Before Winter, the Ninth Circuit employed a “sliding scale” test that allowed a plaintiff to prove either “(1) a likelihood of success on the merits and the possibility of irreparable injury; or (2) [ ] serious questions going to the merits were raised and the balance of hardships tips sharply in its favor.” See Walczak v. EPL Prolong, Inc., 198 F.3d 725, 731 (9th Cir. 1999). In this continuum, “the greater the relative hardship to [a movant], the less probability of success must be shown.” Id. After Winter, the Ninth Circuit held that although the Supreme Court invalidated the sliding scale approach, the “serious questions” prong of the sliding scale survived so long as the movant satisfied the other elements for preliminary relief. Alliance for Wild Rockies v. Cottrell, 632 F.3d 1127, 1131-32 (9th Cir. 2011). Thus, a preliminary injunction may be appropriate when a movant raises “serious questions going to the merits” and the “balance of hardships tips sharply in the plaintiff's favor, ” provided that the other elements for relief also are satisfied. Id. at 1132, 1135.


         1. A Temporary Restraining Order is Appropriate to Preserve the Status Quo

         First, the facts alleged in the Second Amended Complaint (“SAC”) raise (at least) serious questions going to the merits of Ms. Patino's claims. The defendants argue the opposite because, they say: (1) Ms. Patino signed an interest-reduction agreement that affirmed the loan (defeating her rescission claim) and waived her right to TILA set off and recoupment; (2) she should be judicially estopped from making her claims because she did not disclose them in her prior bankruptcy filings; and (3) she has unclean hands because she has not made loan payments since November 2008, owes $93, 909.25 in interest, and did not fully cooperate in earlier ADR processes.[9]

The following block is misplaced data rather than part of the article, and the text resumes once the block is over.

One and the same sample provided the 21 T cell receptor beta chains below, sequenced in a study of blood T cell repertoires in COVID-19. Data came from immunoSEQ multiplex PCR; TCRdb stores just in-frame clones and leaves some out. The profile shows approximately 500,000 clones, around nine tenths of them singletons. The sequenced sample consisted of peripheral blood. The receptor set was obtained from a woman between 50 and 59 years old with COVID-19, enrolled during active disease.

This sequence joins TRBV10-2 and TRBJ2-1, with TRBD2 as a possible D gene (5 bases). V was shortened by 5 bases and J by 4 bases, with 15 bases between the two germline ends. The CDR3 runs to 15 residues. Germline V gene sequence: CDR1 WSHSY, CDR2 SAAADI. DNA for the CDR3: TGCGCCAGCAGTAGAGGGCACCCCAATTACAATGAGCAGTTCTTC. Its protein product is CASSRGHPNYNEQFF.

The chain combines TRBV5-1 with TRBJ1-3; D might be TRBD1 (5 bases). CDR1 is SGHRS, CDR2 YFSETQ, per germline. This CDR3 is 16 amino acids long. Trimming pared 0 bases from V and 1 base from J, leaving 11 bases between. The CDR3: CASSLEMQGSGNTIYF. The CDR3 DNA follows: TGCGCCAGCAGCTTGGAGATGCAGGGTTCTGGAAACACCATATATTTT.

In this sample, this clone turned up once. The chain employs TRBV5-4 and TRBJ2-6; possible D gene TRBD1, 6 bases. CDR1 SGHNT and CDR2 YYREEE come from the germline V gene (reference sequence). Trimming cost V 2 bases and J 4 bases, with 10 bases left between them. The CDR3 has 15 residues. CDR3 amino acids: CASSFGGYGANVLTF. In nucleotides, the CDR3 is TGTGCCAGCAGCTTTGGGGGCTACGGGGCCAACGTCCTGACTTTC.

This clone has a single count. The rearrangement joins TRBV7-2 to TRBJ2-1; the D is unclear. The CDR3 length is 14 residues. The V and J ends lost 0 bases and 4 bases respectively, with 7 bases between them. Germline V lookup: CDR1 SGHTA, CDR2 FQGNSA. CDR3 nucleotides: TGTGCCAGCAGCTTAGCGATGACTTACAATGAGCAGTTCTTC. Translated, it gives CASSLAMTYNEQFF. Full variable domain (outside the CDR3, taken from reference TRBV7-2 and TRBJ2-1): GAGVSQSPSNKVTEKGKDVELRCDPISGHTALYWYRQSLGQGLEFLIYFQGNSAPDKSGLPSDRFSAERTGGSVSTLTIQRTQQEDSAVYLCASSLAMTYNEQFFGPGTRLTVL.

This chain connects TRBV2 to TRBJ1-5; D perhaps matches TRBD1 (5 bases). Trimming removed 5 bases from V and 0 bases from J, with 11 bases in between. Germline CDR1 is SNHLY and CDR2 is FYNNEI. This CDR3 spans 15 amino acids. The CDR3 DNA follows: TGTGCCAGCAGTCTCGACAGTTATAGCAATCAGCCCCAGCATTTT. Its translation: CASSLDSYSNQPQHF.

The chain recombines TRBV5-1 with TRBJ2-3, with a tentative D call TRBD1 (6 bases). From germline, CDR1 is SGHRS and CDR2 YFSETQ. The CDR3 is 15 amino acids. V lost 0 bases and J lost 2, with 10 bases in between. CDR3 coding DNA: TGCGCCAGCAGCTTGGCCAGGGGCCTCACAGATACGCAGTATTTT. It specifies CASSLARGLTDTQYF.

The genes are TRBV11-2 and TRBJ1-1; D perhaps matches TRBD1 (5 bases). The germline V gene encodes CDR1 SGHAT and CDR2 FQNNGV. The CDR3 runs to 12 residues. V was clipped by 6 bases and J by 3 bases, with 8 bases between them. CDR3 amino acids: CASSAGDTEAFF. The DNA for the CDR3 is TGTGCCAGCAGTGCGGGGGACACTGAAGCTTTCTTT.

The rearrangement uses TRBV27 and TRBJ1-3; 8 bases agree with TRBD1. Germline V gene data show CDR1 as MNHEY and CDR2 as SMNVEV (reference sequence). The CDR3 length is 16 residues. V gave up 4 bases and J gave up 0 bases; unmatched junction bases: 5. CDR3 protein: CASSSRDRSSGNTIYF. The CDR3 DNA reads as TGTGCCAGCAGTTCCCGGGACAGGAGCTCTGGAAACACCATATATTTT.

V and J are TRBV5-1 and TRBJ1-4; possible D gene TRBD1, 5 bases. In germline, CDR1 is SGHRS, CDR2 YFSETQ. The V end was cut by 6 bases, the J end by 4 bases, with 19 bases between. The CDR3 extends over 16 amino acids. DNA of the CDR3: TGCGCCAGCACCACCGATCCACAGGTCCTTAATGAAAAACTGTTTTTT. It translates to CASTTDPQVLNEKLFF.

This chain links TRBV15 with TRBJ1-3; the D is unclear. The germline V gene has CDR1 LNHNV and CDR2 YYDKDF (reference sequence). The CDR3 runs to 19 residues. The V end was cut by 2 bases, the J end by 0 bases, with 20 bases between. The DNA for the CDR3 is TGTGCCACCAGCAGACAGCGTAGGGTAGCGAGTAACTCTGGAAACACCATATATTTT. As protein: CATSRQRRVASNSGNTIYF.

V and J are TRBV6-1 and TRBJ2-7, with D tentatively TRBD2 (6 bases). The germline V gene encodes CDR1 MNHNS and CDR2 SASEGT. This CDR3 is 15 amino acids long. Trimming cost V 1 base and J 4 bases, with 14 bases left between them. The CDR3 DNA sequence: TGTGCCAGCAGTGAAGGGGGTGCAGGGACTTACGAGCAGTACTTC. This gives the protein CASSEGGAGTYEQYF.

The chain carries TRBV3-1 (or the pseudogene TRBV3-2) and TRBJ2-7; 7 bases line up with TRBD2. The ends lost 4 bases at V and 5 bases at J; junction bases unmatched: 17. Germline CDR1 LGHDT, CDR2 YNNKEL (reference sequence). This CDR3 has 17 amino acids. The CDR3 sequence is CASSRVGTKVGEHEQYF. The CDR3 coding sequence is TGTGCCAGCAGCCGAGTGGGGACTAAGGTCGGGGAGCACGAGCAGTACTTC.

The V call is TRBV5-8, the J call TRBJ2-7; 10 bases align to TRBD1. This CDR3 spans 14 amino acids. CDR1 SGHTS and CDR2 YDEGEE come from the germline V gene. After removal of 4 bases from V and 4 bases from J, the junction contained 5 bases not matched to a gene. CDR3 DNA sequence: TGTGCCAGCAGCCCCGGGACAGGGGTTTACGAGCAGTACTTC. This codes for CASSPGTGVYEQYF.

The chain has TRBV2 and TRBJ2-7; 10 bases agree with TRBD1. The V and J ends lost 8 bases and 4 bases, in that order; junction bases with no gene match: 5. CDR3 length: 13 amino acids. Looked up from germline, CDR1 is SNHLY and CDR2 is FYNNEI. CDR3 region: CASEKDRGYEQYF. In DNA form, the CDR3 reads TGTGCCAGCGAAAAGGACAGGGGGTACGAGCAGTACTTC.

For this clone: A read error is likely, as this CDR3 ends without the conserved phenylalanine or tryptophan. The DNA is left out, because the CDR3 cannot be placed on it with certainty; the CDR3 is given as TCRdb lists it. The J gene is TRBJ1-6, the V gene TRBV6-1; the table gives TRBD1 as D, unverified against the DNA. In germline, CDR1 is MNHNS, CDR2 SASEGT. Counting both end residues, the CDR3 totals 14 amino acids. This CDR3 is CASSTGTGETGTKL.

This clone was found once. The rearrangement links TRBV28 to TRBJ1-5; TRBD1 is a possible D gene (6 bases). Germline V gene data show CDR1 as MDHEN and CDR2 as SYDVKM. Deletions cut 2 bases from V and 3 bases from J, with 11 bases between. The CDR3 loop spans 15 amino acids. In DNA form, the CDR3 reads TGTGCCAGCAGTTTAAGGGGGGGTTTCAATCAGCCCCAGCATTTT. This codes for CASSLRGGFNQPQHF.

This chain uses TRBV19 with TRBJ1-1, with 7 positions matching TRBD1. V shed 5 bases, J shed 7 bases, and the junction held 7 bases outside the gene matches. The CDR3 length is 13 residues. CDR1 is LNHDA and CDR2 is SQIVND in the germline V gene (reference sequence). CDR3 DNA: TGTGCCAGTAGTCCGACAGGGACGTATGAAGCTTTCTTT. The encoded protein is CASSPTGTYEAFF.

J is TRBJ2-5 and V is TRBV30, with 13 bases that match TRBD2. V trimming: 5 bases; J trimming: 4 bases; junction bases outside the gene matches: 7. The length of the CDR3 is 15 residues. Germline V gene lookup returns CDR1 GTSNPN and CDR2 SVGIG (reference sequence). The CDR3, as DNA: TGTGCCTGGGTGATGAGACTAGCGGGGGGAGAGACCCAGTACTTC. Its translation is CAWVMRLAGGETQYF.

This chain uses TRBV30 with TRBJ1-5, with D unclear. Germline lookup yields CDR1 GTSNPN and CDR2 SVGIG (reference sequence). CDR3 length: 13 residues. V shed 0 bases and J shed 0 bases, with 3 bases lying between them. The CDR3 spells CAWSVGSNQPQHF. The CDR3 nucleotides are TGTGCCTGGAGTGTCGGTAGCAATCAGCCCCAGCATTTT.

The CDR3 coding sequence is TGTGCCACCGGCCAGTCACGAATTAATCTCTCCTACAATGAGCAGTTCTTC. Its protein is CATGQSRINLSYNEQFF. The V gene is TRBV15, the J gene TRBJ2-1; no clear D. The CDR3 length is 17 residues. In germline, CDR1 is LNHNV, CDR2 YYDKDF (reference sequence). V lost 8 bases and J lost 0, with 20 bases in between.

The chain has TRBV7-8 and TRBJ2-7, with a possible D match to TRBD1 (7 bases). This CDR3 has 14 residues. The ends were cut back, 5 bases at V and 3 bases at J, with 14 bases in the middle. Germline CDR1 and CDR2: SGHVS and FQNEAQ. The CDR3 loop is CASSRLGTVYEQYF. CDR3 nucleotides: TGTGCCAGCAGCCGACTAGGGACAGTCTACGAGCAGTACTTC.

At this stage of the case, the court denies the defendants' arguments. Ms. Patino argues that the interest-reduction agreement is unenforceable. For example, she argues that the agreement is unconscionable, there was no intentional waiver, the terms are ambiguous, and she did not have the capacity to enter into the agreement. In light of the allegations in the SAC, these arguments are potentially meritorious.

         The court also will not now judicially estop Ms. Patino from asserting her claims. Morris v. California, 966 F.2d 448, 453 (9th Cir.1991) (“[J]udicial estoppel is an equitable doctrine invoked by a court at its discretion.”) (internal quotations omitted). Judicial estoppel is an equitable doctrine that prevents a party from benefitting by taking one position but then later seeking to benefit by taking a clearly inconsistent position. Hamilton v. State Farm Fire & Cas. Ins. Co., 270 F.3d 778, 782 (9th Cir. 2001). It is intended to protect the integrity of the judicial process by preventing a litigant from “playing fast and loose with the courts.” Russell v. Rolfs, 893 F.2d 1033, 1037 (9th Cir. 1990). Courts consider several factors to determine whether to invoke judicial estoppel, including: (1) “a party's later position must be ‘clearly inconsistent' with its earlier position”; (2) the party must have “succeeded in persuading a court to accept that party's earlier position”; and (3) “the party seeking to assert an inconsistent position would derive an unfair advantage or impose an unfair detriment on the opposing party if not estopped.” Hamilton v. State Farm Fire & Cas. Ins. Co., 270 F.3d 778, 782-83 (9th Cir. 2001) (citing New Hampshire v. Maine, 532 U.S. 742, 750-51 (2001)) (internal quotations omitted). On balance, these factors do not weigh in favor of judicially estopping Ms. Patino from asserting her claims, at least not at this stage of the case. This is especially true in light of her mental capacity and the absence of indicia of bad-faith, fast-and-loose conduct.

         And for similar reasons - particularly the absence of bad faith - the court will not now hold that Ms. ...